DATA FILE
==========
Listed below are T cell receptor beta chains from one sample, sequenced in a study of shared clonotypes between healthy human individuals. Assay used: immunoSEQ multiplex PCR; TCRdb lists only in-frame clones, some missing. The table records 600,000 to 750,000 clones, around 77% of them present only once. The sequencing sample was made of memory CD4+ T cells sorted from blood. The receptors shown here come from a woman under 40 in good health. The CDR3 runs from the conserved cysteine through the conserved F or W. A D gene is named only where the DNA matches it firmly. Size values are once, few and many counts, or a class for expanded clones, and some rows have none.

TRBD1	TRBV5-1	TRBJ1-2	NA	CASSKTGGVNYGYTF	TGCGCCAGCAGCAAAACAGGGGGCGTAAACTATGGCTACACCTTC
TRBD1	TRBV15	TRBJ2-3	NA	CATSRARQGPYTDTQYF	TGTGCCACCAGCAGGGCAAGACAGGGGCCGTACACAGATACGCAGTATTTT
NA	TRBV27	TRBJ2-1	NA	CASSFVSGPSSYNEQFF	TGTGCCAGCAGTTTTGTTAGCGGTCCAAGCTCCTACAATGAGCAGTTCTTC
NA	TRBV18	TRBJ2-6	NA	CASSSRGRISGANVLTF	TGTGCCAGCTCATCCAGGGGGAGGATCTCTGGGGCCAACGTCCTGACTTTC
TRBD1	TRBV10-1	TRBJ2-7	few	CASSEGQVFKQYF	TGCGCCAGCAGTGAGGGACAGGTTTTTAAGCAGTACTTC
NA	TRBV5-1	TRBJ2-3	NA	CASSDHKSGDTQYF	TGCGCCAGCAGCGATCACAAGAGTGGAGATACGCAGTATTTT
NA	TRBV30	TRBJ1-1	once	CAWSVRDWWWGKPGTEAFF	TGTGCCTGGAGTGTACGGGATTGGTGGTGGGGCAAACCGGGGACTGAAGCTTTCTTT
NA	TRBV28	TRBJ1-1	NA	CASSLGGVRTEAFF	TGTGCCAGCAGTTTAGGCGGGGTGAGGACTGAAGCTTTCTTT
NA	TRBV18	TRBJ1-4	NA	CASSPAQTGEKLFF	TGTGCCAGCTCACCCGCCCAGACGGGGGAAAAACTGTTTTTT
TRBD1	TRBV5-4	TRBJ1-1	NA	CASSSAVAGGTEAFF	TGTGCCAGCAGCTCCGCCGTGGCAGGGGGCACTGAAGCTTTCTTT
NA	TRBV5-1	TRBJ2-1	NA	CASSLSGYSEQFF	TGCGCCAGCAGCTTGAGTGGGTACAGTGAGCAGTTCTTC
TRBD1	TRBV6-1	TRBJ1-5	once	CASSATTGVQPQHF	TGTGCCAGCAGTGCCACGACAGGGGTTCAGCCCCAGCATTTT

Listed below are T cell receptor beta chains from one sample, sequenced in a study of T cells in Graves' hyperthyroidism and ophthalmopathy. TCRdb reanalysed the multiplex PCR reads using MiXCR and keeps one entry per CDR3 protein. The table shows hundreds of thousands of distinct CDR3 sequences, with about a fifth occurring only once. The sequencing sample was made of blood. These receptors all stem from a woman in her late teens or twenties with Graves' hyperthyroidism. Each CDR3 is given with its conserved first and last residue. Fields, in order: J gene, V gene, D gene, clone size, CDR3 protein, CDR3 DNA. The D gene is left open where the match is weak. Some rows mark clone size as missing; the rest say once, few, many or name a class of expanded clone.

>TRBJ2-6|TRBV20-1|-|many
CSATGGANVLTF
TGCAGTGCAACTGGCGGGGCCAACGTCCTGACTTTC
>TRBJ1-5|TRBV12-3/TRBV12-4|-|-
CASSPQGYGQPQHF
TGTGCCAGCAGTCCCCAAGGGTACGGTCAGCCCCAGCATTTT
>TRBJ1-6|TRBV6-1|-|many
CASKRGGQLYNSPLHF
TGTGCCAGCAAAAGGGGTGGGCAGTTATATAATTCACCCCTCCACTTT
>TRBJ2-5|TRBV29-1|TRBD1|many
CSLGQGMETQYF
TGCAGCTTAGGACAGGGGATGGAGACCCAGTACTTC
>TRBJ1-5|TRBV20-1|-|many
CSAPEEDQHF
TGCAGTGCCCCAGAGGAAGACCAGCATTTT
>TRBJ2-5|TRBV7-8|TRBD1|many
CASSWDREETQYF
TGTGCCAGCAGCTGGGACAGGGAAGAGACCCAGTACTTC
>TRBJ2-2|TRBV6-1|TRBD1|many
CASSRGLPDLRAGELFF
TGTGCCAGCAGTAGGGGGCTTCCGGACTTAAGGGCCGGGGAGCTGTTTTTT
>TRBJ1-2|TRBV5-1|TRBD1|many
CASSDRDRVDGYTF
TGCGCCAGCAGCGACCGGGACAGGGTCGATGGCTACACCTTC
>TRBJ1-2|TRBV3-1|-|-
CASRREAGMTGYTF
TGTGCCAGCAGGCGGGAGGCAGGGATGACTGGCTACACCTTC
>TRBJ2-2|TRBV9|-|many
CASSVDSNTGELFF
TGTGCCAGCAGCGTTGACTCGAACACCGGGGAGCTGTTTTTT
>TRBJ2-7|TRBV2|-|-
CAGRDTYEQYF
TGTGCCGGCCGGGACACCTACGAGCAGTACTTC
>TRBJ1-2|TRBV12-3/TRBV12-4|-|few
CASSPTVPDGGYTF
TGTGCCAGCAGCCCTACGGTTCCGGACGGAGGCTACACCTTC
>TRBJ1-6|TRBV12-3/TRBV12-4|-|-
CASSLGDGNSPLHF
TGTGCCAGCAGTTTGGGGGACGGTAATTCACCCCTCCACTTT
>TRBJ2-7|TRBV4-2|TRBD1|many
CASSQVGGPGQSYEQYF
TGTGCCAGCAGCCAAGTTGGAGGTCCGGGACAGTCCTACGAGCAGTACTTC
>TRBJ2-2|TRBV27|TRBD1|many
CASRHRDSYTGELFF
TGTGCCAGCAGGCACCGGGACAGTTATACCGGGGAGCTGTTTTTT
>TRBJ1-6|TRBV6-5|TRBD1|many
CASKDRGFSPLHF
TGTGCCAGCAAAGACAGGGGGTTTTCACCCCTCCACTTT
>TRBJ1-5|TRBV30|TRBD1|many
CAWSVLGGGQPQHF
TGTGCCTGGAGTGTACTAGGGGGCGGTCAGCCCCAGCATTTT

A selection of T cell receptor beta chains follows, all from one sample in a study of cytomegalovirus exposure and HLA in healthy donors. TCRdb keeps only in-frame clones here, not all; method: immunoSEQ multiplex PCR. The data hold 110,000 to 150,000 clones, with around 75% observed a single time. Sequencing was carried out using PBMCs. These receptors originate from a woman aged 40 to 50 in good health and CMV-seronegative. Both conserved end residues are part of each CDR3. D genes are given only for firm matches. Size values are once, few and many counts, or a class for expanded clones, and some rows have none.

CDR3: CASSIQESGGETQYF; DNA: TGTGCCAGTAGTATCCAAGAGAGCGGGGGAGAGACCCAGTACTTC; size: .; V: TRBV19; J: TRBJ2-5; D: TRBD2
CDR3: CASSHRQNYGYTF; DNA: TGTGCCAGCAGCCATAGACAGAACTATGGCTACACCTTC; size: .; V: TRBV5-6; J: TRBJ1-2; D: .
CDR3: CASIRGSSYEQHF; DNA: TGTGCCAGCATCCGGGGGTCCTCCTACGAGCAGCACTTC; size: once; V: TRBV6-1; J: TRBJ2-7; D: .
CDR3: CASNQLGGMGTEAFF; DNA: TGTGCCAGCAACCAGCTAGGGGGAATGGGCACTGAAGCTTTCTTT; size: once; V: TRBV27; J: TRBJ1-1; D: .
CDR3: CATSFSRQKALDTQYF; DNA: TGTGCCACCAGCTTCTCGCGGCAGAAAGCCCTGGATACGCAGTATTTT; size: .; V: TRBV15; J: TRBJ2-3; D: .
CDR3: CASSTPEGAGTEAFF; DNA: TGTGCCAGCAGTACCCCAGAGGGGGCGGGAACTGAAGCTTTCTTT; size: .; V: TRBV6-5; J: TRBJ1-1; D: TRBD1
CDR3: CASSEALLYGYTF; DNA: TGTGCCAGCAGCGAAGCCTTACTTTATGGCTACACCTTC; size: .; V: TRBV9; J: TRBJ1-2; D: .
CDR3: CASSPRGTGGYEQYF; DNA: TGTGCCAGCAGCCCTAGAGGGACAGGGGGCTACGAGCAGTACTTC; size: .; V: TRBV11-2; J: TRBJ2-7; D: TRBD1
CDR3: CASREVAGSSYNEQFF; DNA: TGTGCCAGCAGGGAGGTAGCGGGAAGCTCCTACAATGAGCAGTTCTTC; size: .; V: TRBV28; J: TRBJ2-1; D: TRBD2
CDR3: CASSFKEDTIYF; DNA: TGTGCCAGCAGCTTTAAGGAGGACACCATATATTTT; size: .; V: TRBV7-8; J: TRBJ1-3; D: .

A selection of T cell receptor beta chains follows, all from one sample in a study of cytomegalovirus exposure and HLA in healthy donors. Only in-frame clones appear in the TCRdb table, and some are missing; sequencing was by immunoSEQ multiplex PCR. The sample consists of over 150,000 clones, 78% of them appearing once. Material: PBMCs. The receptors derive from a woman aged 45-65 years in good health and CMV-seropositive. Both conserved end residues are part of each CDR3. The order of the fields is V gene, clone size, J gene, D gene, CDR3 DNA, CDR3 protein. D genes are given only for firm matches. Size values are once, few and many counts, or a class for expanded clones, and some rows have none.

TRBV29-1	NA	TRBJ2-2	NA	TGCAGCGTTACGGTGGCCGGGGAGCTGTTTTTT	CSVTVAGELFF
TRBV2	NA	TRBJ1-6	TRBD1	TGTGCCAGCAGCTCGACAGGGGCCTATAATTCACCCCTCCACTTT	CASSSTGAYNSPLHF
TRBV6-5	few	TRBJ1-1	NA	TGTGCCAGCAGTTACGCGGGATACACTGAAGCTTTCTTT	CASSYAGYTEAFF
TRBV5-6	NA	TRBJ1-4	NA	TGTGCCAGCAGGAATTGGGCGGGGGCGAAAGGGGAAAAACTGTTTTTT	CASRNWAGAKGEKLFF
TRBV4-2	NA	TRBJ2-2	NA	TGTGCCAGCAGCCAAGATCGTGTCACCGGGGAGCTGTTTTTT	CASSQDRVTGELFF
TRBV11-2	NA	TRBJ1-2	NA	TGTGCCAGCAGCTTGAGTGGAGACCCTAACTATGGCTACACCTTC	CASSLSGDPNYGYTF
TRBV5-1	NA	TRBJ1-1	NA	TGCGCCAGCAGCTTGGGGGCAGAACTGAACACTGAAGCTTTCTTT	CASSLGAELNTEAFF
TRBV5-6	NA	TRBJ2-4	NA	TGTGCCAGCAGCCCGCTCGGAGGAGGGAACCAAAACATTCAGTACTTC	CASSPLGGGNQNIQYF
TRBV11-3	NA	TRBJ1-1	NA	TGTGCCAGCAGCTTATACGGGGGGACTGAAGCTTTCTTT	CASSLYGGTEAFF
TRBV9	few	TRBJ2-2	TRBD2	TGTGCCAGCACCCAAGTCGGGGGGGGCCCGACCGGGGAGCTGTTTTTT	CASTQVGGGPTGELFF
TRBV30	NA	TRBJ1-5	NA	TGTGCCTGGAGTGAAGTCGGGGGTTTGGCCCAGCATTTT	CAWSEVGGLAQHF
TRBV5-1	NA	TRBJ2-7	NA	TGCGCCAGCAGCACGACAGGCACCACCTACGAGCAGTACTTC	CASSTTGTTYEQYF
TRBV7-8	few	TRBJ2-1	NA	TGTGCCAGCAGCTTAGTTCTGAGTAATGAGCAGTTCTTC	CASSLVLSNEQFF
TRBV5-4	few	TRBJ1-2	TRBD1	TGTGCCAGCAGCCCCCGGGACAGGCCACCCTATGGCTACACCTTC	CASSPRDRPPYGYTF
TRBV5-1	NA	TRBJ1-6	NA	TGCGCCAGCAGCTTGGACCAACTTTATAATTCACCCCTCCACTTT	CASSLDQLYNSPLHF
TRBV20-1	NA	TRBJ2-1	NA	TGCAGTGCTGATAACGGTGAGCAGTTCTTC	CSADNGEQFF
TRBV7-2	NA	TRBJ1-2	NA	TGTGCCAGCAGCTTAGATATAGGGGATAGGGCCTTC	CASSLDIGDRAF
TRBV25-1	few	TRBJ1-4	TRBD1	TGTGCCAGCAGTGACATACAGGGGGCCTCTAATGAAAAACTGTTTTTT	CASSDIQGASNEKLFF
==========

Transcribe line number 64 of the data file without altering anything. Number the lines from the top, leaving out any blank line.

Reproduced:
CAWSVLGGGQPQHF